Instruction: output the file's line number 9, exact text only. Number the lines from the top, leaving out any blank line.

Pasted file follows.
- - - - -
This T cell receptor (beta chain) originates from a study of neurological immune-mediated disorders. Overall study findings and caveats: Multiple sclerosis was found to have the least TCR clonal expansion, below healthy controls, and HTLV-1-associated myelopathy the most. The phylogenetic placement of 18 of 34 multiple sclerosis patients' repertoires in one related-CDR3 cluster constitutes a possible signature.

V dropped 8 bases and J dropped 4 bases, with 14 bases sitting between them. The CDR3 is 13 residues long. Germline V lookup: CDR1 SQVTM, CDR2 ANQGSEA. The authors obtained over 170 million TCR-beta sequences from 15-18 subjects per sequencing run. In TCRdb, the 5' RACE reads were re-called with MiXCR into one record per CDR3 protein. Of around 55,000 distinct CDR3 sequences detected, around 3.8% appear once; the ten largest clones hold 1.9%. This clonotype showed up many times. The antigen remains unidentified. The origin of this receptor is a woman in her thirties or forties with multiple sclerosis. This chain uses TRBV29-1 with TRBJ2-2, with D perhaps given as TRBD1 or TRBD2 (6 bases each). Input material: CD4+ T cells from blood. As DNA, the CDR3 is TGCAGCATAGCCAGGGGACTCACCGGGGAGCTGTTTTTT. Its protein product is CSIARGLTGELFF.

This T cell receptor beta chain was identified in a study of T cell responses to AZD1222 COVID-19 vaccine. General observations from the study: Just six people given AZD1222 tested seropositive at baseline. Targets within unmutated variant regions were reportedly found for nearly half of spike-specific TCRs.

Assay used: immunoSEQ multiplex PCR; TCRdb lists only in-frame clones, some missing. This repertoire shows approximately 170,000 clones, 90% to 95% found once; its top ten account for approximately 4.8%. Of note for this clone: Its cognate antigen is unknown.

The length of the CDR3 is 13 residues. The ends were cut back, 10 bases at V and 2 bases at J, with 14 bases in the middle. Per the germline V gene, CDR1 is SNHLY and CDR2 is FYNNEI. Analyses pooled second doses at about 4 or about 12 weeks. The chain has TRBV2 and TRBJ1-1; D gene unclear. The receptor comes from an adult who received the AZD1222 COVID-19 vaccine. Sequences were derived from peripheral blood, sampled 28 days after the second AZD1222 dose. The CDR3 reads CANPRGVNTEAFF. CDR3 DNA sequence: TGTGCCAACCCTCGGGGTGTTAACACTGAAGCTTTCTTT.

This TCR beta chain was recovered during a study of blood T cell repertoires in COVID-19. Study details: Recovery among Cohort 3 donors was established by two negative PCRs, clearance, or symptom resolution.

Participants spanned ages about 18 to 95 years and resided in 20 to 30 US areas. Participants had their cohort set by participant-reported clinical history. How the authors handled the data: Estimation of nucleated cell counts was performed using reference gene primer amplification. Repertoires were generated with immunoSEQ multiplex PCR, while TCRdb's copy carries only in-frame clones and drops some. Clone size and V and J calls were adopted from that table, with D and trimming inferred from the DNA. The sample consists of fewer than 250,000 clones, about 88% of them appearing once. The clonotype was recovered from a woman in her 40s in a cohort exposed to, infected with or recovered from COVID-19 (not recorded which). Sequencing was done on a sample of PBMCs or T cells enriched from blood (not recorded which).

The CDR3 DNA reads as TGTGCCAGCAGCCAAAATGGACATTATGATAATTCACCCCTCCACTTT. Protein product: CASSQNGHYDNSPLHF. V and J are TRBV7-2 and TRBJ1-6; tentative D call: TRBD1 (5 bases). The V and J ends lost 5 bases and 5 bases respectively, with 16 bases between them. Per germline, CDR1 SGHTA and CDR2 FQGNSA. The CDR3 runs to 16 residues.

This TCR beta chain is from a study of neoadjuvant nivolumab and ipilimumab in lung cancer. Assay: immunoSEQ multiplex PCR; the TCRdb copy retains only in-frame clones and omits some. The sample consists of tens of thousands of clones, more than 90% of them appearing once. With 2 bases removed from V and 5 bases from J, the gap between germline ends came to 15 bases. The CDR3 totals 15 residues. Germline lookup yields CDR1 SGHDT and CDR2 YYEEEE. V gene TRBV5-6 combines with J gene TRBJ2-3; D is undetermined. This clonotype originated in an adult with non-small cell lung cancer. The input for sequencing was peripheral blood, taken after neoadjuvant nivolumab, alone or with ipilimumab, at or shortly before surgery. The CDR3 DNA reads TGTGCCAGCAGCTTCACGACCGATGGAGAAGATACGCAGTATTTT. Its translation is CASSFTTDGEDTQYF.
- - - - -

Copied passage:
This TCR beta chain is from a study of neoadjuvant nivolumab and ipilimumab in lung cancer. Assay: immunoSEQ multiplex PCR; the TCRdb copy retains only in-frame clones and omits some. The sample consists of tens of thousands of clones, more than 90% of them appearing once. With 2 bases removed from V and 5 bases from J, the gap between germline ends came to 15 bases. The CDR3 totals 15 residues. Germline lookup yields CDR1 SGHDT and CDR2 YYEEEE. V gene TRBV5-6 combines with J gene TRBJ2-3; D is undetermined. This clonotype originated in an adult with non-small cell lung cancer. The input for sequencing was peripheral blood, taken after neoadjuvant nivolumab, alone or with ipilimumab, at or shortly before surgery. The CDR3 DNA reads TGTGCCAGCAGCTTCACGACCGATGGAGAAGATACGCAGTATTTT. Its translation is CASSFTTDGEDTQYF.